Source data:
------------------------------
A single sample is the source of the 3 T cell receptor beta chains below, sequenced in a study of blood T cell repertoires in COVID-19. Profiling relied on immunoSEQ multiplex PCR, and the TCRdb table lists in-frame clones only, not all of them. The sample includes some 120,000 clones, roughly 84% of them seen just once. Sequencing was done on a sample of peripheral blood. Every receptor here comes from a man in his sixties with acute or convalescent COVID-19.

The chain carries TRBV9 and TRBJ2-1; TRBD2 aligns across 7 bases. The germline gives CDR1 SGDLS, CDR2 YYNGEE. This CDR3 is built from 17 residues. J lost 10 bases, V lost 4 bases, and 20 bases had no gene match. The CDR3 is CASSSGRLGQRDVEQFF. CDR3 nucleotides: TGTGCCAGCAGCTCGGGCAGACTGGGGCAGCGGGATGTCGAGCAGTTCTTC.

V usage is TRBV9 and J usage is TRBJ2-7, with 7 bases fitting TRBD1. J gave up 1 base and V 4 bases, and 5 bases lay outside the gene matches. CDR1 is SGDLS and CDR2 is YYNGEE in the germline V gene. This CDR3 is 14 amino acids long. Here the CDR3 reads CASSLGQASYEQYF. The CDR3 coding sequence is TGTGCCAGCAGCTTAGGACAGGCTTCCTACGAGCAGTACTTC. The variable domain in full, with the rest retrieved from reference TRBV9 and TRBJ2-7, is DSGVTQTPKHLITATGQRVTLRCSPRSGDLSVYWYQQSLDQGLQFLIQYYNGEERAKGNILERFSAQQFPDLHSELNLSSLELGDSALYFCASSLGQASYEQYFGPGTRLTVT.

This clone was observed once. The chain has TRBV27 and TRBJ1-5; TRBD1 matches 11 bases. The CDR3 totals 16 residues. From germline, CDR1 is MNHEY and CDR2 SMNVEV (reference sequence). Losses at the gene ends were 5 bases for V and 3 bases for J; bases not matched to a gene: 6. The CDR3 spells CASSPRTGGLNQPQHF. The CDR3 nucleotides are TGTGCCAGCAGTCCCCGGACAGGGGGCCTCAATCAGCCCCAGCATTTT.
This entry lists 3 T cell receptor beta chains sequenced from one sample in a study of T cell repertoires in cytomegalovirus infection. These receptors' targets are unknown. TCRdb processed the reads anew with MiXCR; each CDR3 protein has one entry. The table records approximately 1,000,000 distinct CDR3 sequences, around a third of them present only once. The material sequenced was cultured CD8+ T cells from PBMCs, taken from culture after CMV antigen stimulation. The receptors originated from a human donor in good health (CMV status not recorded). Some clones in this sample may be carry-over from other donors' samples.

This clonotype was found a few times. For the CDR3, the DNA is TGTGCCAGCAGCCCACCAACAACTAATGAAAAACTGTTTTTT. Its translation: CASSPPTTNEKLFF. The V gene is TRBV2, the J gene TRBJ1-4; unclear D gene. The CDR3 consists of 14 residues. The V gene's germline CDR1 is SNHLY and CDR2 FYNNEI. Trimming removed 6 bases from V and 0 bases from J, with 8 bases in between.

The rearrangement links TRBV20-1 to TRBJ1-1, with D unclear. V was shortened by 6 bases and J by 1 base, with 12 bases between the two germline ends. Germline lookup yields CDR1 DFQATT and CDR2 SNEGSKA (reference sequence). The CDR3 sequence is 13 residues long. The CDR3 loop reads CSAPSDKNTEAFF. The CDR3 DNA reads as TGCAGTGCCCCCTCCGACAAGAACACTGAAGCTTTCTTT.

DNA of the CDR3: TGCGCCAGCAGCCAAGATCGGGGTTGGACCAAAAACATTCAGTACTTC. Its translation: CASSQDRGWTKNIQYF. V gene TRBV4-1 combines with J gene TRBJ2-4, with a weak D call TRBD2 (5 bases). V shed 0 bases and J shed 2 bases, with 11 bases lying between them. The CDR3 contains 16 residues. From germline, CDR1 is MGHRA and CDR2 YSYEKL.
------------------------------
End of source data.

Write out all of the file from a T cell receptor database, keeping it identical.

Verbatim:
A single sample is the source of the 3 T cell receptor beta chains below, sequenced in a study of blood T cell repertoires in COVID-19. Profiling relied on immunoSEQ multiplex PCR, and the TCRdb table lists in-frame clones only, not all of them. The sample includes some 120,000 clones, roughly 84% of them seen just once. Sequencing was done on a sample of peripheral blood. Every receptor here comes from a man in his sixties with acute or convalescent COVID-19.

The chain carries TRBV9 and TRBJ2-1; TRBD2 aligns across 7 bases. The germline gives CDR1 SGDLS, CDR2 YYNGEE. This CDR3 is built from 17 residues. J lost 10 bases, V lost 4 bases, and 20 bases had no gene match. The CDR3 is CASSSGRLGQRDVEQFF. CDR3 nucleotides: TGTGCCAGCAGCTCGGGCAGACTGGGGCAGCGGGATGTCGAGCAGTTCTTC.

V usage is TRBV9 and J usage is TRBJ2-7, with 7 bases fitting TRBD1. J gave up 1 base and V 4 bases, and 5 bases lay outside the gene matches. CDR1 is SGDLS and CDR2 is YYNGEE in the germline V gene. This CDR3 is 14 amino acids long. Here the CDR3 reads CASSLGQASYEQYF. The CDR3 coding sequence is TGTGCCAGCAGCTTAGGACAGGCTTCCTACGAGCAGTACTTC. The variable domain in full, with the rest retrieved from reference TRBV9 and TRBJ2-7, is DSGVTQTPKHLITATGQRVTLRCSPRSGDLSVYWYQQSLDQGLQFLIQYYNGEERAKGNILERFSAQQFPDLHSELNLSSLELGDSALYFCASSLGQASYEQYFGPGTRLTVT.

This clone was observed once. The chain has TRBV27 and TRBJ1-5; TRBD1 matches 11 bases. The CDR3 totals 16 residues. From germline, CDR1 is MNHEY and CDR2 SMNVEV (reference sequence). Losses at the gene ends were 5 bases for V and 3 bases for J; bases not matched to a gene: 6. The CDR3 spells CASSPRTGGLNQPQHF. The CDR3 nucleotides are TGTGCCAGCAGTCCCCGGACAGGGGGCCTCAATCAGCCCCAGCATTTT.
This entry lists 3 T cell receptor beta chains sequenced from one sample in a study of T cell repertoires in cytomegalovirus infection. These receptors' targets are unknown. TCRdb processed the reads anew with MiXCR; each CDR3 protein has one entry. The table records approximately 1,000,000 distinct CDR3 sequences, around a third of them present only once. The material sequenced was cultured CD8+ T cells from PBMCs, taken from culture after CMV antigen stimulation. The receptors originated from a human donor in good health (CMV status not recorded). Some clones in this sample may be carry-over from other donors' samples.

This clonotype was found a few times. For the CDR3, the DNA is TGTGCCAGCAGCCCACCAACAACTAATGAAAAACTGTTTTTT. Its translation: CASSPPTTNEKLFF. The V gene is TRBV2, the J gene TRBJ1-4; unclear D gene. The CDR3 consists of 14 residues. The V gene's germline CDR1 is SNHLY and CDR2 FYNNEI. Trimming removed 6 bases from V and 0 bases from J, with 8 bases in between.

The rearrangement links TRBV20-1 to TRBJ1-1, with D unclear. V was shortened by 6 bases and J by 1 base, with 12 bases between the two germline ends. Germline lookup yields CDR1 DFQATT and CDR2 SNEGSKA (reference sequence). The CDR3 sequence is 13 residues long. The CDR3 loop reads CSAPSDKNTEAFF. The CDR3 DNA reads as TGCAGTGCCCCCTCCGACAAGAACACTGAAGCTTTCTTT.

DNA of the CDR3: TGCGCCAGCAGCCAAGATCGGGGTTGGACCAAAAACATTCAGTACTTC. Its translation: CASSQDRGWTKNIQYF. V gene TRBV4-1 combines with J gene TRBJ2-4, with a weak D call TRBD2 (5 bases). V shed 0 bases and J shed 2 bases, with 11 bases lying between them. The CDR3 contains 16 residues. From germline, CDR1 is MGHRA and CDR2 YSYEKL.